Tuesday, May 19, 2015

Lucifer and Cold Vice

In his article, Pornography and Acedia (First Things, April 2012), Dr. Reinhardt Hütter describes lust of the eyes as a "'cold' vice", one that "freezes the soul and the heart in a cold indifference".
"What is to be learned from the testimonies of pornography’s users is the important fact that, contrary to prevailing cultural assumptions, the lust of the eyes is not a “hot” but rather a “cold” vice. It arises from the roaming unrest of the spirit rooted in a spiritual apathy that, again, despairs of and eventually comes to resent the very transcendence in which the dignity of the human person has its roots. The lust of the eyes that feeds on Internet pornography does not inflame but rather freezes the soul and the heart in a cold indifference to the human dignity of others and of oneself." (emphasis mine)

On reading that, I was reminded of something Lucifer says in Supernatural:

"Sorry if it's a bit chilly. Most people think I burn hot. It's actually quite the opposite." (s5, e22)


In general, our imagery of the devil is often fiery--red suit and horns, fiery pitchfork, etc. Yet it is our God that appears as a burning bush and pillar of fire. It is Jesus who is the light of the world. It is the Holy Spirit that descends as tongues of flame. "Our God is a consuming fire", St. Paul writes. (Heb 12:29)

The closer you get to God, the closer you get to that fire and that light. When you turn away, you turn away from the fire. When you walk away, you walk into the darkness and into the cold.

Sin doesn't heat you up, it cools you down. It "freezes the soul and the heart", as Dr. Hütter put it. Of course Lucifer, the 'light bearer' would run cold. He's long since put down that light and walked away from the fire of God.

Tuesday, May 12, 2015

No Greater Love

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Coming back from watching Avengers 2: Age of Ultron, I kept thinking back to one scene. Or rather, to one thought. Maybe it's the MI in me, but I saw an eastern European take the place of a family man about to die.

I'm talking about Quicksilver stepping (running) in and taking the bullets meant for Hawkeye.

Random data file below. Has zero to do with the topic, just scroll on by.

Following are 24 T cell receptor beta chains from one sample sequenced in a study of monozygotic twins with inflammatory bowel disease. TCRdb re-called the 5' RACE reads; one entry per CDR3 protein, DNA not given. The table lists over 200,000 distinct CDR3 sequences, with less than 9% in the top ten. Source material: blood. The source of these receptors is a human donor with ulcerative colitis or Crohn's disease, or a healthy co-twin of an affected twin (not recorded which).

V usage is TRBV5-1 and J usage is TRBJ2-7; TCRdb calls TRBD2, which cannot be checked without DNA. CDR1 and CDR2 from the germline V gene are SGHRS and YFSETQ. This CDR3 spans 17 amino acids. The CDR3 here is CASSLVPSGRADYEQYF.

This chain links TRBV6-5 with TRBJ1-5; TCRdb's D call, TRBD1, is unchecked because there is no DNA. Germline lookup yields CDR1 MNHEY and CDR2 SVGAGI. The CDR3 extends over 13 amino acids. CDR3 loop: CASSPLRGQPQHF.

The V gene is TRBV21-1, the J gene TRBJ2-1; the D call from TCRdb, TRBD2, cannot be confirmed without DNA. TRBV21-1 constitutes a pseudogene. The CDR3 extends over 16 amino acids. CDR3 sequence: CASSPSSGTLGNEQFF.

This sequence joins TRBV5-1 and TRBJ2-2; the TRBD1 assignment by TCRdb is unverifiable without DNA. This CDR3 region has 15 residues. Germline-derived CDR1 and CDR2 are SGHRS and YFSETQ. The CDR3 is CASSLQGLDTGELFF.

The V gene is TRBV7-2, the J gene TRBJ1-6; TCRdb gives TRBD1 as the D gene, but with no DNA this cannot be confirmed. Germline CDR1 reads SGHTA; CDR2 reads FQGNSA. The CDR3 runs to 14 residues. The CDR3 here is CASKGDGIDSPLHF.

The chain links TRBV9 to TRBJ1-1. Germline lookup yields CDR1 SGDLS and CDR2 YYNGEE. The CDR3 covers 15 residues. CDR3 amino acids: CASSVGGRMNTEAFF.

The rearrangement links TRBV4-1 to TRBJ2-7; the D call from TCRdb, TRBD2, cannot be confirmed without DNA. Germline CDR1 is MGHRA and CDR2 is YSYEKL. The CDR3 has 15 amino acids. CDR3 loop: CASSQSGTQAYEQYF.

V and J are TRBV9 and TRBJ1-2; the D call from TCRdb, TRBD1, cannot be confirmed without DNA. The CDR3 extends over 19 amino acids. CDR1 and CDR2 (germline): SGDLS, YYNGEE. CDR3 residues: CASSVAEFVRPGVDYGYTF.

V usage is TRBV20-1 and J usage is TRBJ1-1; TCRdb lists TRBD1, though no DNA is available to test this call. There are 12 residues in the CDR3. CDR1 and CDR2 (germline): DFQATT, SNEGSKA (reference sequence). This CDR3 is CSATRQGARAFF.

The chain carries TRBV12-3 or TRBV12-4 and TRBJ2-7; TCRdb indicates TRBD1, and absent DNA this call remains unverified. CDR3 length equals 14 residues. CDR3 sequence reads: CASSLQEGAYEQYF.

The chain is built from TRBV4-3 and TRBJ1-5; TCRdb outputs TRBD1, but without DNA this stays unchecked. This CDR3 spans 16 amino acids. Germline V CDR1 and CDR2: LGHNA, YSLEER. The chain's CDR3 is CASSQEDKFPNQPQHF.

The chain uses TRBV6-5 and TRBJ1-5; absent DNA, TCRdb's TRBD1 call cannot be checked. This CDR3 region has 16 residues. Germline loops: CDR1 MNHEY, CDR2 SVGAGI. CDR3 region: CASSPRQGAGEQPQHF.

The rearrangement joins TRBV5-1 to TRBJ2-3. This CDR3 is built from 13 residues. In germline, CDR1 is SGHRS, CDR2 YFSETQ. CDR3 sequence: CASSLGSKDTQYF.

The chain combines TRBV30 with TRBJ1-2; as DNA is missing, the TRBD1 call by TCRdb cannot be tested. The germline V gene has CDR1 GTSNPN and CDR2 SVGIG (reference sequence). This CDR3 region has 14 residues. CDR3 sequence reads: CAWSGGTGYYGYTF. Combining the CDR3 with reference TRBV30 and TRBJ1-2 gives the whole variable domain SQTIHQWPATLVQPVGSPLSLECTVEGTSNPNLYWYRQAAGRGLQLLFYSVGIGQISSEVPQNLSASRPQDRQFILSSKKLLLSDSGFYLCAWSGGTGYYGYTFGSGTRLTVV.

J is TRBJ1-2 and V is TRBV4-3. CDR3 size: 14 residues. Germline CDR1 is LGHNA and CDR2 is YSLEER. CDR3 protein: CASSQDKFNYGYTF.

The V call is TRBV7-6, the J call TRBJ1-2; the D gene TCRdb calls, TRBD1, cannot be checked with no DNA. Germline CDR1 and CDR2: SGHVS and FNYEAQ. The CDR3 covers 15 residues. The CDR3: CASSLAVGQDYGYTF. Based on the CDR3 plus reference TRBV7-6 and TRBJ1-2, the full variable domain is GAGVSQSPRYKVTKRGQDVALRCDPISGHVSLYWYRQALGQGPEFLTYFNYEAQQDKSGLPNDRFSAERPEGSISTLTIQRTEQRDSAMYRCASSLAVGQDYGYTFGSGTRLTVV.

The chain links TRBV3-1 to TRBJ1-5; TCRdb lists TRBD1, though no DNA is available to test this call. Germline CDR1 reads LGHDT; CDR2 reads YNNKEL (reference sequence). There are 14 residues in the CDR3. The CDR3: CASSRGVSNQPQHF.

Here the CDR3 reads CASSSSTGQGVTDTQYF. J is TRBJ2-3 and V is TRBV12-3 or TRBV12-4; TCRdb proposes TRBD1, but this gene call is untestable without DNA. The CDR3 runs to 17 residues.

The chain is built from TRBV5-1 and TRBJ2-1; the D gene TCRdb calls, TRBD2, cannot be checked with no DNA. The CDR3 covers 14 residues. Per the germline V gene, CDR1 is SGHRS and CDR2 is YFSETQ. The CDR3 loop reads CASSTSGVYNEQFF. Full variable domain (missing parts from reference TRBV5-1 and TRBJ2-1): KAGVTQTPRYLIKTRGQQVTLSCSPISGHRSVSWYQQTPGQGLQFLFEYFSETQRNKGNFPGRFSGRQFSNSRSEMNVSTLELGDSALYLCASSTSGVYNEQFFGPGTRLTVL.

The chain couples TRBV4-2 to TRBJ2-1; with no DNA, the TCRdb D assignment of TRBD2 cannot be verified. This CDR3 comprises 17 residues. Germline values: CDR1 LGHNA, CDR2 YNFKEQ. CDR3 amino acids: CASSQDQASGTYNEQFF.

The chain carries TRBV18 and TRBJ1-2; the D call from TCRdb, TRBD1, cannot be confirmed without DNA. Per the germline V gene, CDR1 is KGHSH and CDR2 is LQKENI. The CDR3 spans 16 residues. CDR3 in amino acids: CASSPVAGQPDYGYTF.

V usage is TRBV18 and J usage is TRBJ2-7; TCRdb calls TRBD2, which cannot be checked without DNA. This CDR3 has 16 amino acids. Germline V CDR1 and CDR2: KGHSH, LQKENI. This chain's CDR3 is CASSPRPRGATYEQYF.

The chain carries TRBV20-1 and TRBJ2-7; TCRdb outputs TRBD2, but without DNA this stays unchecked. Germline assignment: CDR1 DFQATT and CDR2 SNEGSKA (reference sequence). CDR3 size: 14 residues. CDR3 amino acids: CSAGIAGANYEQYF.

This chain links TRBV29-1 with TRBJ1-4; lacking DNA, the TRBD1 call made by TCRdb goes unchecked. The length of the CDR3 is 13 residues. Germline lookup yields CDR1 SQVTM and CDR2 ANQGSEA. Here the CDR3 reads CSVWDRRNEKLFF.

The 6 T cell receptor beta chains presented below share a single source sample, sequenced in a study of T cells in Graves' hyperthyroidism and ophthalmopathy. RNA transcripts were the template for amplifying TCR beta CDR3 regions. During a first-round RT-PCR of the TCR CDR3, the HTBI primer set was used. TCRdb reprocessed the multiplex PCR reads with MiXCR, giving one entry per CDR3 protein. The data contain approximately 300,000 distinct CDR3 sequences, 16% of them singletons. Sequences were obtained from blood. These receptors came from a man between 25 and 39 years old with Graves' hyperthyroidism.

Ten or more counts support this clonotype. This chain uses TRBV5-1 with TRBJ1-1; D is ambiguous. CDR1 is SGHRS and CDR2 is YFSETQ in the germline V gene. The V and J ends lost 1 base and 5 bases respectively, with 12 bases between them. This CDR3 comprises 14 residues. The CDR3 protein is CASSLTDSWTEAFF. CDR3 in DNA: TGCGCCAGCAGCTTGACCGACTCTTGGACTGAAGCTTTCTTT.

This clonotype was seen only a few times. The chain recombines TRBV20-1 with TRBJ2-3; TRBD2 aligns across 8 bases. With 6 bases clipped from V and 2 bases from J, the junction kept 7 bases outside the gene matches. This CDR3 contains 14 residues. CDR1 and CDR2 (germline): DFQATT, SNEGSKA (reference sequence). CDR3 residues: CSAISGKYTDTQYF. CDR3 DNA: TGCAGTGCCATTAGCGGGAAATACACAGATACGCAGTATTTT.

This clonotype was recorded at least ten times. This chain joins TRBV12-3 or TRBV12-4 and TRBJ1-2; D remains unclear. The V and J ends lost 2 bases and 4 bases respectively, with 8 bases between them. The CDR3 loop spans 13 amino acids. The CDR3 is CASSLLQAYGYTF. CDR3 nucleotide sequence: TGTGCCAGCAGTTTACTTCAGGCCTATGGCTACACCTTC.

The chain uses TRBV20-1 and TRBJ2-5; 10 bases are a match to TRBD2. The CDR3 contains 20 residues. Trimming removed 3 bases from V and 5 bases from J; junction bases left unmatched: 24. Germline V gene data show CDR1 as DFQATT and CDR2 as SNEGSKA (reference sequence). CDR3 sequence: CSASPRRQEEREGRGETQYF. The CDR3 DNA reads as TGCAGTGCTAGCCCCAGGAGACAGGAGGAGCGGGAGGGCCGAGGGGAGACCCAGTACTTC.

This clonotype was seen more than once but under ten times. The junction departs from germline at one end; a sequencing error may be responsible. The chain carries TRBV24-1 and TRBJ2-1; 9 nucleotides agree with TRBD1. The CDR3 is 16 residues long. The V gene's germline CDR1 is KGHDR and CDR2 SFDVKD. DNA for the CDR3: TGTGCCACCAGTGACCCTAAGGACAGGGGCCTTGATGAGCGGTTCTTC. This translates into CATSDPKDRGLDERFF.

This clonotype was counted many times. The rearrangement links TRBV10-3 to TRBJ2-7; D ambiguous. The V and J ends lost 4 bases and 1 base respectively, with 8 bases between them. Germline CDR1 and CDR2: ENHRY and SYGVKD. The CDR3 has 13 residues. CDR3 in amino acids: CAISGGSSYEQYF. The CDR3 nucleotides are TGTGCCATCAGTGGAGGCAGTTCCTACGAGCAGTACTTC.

And I'm talking about St. Maximilian Kolbe stepping out of line in Auschwitz and taking the place of Franciszek Gajowniczek.

Quicksilver's homeland was invaded, as was Kolbe's. To some fans, Quicksilver has more potential in the Marvel Cinematic Universe than Hawkeye. He could do more. He has greater powers, greater potential. Yet, he's the one to die, and leave behind a more ordinary man. Likewise, I know of no great work that Gajowniczek did. Kolbe reached so many people. He built centers and spread the Gospel. He changed lives. How much more could he have done, had the "ordinary man" gone to his death and Kolbe survived?

I am certain St. Kolbe doesn't see it that way. He would tell us, I think, that there are no ordinary men. There are no lives that aren't worth saving. There is no small life, if that life is lived in God's will.  Quicksilver, like Kolbe, saw something worth saving, and he stepped in.

Jesus is our example. He is not the exception to humanity, rather he is the model for humanity. What he did is what we are to do.  As John puts it, in John 15:13, "No one has greater love than this, to lay down one’s life for one’s friends."  Kolbe modeled that for us in his martyrdom. Quicksilver laid down his life as well.

Does that mean that Quicksilver saw Hawkeye as a friend? Perhaps, or at least someone worthy of being a friend (and worthiness is another central topic to the movie). If nothing else, he became Christ's friend. "You are my friends if you do what I command you," he says. (John 15:14) And what is the command? To love one another. (John 15:17)

What is the greatest expression of that love? To lay down your life. It has nothing to do with who can do greater things, with who's life is more worthy. It is about love -- for family, for life, for the world, for the good. That is why we fight, and that is why we die, if we must.